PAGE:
To illustrate an example of an impending climate disaster, plants are growing in the Himalayas. While normally a good thing, in this case it indicates warming enough for vegetation to grow. If the Himalayas were to melt even just a little bit, the consequences could be disastrous. There would be stronger floods and landslides — as if travelling by Jeep in Uttarakhand needed to be made scarier by the addition of falling rocks! There are other ramifications too, such as fewer sediment deposits on downstream agricultural plains. Ultimately, Uttarakhand, Himachal Pradesh, and Nepal could see mass population displacement, and in a country where regional identities are already fraught with tension, this might not end too well.

It does not help that public and political mindspace is taken up by other issues.

Unfortunately, instead of working towards preventing this bleak scenario, our government looks like it’s doing everything it can to accelerate it.

Mumbai’s needless Coastal Road Project and continuous encroachment of green areas such as Mumbai’s Sanjay Gandhi National Park and Aarey Forest, and Delhi’s Okhla Bird Sanctuary are examples of the “raze now worry later” attitude. The Ministry of Environment is more keen to approve as many projects as possible, with scant regard for its impact. As recently as January 18, the Ministry said clearances are not needed for gas exploration, and the SC re-allowed construction of Goa’s second airport, which was earlier stayed over environmental concerns.

It doesn’t help that we are betraying age-old customs which have dealt with nature’s problems. Around the world, there’s a correlation between abandoning indigenous practices and the actual role of fire in our ecosystems. Shreya Dasgupta, science and climate writer, elaborates. “Like in Australia,” she told me, “indigenous groups in India have historically used low-intensity, carefully lit controlled fires to manage forests and grasslands during dry seasons. But with colonial rule, fires were seen as a problem and that mindset of forest fire suppression continues. This has led to bigger, wilder fires.”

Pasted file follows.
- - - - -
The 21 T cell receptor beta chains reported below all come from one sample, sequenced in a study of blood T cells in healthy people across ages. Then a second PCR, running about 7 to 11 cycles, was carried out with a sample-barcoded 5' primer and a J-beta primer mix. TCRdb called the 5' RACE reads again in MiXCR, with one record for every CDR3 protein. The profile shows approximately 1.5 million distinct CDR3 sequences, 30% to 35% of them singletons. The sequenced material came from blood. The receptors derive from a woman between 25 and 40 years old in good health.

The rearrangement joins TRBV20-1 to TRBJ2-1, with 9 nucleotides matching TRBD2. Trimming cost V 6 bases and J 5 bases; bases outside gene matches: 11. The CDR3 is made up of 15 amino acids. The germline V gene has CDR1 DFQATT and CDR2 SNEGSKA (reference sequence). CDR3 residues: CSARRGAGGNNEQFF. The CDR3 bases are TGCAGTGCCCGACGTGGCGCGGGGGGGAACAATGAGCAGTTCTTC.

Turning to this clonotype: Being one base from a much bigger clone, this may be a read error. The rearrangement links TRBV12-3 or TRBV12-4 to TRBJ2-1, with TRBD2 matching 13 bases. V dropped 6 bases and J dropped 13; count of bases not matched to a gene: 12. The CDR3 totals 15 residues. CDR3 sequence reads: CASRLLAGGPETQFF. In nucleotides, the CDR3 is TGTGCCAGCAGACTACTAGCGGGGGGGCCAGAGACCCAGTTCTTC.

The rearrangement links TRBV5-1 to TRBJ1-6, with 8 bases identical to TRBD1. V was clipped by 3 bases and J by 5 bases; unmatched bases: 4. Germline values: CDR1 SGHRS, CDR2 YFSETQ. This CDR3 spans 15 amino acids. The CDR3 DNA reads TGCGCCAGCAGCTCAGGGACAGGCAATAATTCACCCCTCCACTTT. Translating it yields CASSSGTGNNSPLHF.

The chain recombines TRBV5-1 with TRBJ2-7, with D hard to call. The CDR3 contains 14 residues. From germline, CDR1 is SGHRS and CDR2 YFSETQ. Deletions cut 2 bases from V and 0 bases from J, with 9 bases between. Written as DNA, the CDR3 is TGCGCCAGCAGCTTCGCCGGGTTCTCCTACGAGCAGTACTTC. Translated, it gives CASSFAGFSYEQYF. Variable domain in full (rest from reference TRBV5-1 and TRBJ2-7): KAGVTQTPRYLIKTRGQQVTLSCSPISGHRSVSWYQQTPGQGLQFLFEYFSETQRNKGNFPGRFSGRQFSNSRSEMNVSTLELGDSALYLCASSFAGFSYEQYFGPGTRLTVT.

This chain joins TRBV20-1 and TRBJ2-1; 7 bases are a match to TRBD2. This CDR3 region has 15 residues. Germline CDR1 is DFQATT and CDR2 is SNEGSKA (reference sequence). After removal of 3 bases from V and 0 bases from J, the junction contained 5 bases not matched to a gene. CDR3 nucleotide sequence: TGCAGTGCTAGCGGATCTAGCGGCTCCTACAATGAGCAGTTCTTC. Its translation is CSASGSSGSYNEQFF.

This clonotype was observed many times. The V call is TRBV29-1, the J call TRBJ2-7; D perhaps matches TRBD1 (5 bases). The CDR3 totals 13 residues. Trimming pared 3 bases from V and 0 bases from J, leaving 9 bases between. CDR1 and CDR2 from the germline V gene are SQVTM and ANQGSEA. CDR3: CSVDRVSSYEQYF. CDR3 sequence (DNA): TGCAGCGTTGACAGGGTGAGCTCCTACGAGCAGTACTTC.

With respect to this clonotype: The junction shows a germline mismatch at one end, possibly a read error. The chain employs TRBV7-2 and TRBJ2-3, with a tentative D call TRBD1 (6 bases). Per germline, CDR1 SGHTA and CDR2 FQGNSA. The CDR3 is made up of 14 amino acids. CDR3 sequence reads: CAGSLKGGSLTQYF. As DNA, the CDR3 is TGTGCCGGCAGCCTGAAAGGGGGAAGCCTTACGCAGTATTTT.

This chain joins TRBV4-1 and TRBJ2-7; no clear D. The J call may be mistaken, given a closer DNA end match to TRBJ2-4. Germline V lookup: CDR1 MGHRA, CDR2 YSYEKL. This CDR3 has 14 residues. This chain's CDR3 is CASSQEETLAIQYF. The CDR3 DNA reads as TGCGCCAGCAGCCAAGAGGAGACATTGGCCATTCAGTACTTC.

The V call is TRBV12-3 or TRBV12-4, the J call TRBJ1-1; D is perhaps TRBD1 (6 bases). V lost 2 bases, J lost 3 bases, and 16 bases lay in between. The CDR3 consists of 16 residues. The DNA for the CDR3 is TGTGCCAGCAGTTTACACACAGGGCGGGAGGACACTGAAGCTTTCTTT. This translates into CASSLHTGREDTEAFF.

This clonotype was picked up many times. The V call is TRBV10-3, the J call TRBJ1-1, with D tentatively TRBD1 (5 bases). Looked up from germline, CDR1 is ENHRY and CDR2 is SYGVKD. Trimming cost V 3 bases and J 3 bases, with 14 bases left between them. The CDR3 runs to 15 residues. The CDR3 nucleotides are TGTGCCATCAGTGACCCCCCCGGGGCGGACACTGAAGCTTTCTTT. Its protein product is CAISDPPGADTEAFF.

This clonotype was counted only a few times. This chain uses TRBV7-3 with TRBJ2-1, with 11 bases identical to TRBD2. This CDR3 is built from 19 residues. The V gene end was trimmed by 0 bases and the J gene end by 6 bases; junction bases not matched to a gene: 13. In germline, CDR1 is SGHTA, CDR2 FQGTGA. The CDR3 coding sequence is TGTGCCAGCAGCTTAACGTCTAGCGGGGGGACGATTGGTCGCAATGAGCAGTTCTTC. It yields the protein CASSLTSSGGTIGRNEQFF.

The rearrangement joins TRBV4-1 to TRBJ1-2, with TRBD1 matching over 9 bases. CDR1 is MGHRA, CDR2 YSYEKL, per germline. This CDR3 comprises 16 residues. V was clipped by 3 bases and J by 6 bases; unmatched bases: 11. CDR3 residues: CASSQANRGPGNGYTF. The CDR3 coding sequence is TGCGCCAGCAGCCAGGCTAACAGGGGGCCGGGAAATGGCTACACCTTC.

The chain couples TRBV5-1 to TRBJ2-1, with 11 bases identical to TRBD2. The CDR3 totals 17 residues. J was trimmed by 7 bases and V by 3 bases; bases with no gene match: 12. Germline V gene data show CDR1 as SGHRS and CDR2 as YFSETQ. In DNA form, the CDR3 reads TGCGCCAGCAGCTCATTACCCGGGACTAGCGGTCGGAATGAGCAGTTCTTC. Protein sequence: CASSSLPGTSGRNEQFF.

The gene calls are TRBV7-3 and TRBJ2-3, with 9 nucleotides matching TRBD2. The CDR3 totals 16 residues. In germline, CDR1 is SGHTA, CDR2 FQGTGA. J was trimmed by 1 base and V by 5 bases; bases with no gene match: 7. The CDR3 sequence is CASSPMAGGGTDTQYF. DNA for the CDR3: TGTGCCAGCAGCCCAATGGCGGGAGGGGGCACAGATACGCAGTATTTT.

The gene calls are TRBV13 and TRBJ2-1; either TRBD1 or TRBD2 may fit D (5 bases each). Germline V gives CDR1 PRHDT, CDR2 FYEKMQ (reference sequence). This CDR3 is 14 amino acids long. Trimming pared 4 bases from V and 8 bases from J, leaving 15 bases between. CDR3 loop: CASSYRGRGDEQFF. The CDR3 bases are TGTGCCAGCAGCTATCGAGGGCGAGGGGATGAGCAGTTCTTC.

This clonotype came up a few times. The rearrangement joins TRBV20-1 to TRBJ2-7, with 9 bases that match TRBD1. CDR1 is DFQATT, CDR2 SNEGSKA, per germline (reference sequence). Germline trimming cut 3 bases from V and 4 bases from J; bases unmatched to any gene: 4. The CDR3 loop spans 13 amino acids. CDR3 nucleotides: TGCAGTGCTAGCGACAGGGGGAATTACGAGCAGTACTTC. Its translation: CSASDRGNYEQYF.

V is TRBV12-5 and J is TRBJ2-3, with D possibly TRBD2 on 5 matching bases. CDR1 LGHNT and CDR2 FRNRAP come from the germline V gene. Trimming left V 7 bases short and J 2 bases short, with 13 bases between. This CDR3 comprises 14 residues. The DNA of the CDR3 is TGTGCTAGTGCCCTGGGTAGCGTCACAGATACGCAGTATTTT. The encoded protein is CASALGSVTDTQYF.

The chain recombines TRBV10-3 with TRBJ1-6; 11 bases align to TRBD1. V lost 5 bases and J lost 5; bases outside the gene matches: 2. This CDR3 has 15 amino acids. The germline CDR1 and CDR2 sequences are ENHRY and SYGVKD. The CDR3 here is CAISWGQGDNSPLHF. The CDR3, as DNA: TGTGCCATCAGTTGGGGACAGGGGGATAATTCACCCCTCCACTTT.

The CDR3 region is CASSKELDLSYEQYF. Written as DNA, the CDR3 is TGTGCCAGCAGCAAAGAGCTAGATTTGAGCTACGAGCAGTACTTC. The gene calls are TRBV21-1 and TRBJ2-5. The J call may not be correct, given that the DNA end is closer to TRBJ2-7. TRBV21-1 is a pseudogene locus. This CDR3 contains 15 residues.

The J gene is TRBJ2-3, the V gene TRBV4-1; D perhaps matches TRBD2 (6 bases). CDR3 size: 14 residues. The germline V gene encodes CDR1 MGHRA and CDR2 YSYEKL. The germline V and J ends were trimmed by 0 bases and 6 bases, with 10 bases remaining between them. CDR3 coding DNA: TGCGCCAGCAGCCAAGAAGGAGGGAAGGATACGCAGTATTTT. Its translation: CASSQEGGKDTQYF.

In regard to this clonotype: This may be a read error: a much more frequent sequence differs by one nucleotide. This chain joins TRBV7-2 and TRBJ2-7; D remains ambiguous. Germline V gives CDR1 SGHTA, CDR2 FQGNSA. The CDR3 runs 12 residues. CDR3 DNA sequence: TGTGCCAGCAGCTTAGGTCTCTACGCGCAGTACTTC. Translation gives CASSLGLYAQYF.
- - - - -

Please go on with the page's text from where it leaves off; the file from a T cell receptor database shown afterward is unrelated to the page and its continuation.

It does not help that public and political mindspace is taken up by other issues. In fact, with the budget coming up and FDI going down, it’s likely that Finance Minister Nirmala Sitharaman will try to give the impression that India is infra-friendly by proposing more projects, and the Ministry of Environment will only be too happy to comply. This is not surprising, as many in India don’t really care about climate change. Only 29 per cent of the country perceives global warming as a serious threat, the 18th worst ranking in the world. No political party manifesto for 2019 included climate change. Given how this is an issue that’s unlikely to translate to votes, it’s easy to see why parties focus on other galvanising issues like *sigh* temples and statues.

All in all, it looks ripe for an environmental disaster. Even if we don’t have a flashpoint like the bushfires, a slow burn would prove just as catastrophic.

It was often joked during India-Australia cricket matches that the team in a rut would often need something VVS (“Very Very Special”). Well, India definitely needs something VVS right now if it is to avert a climate catastrophe on the scale of what we’ve just seen Down Under.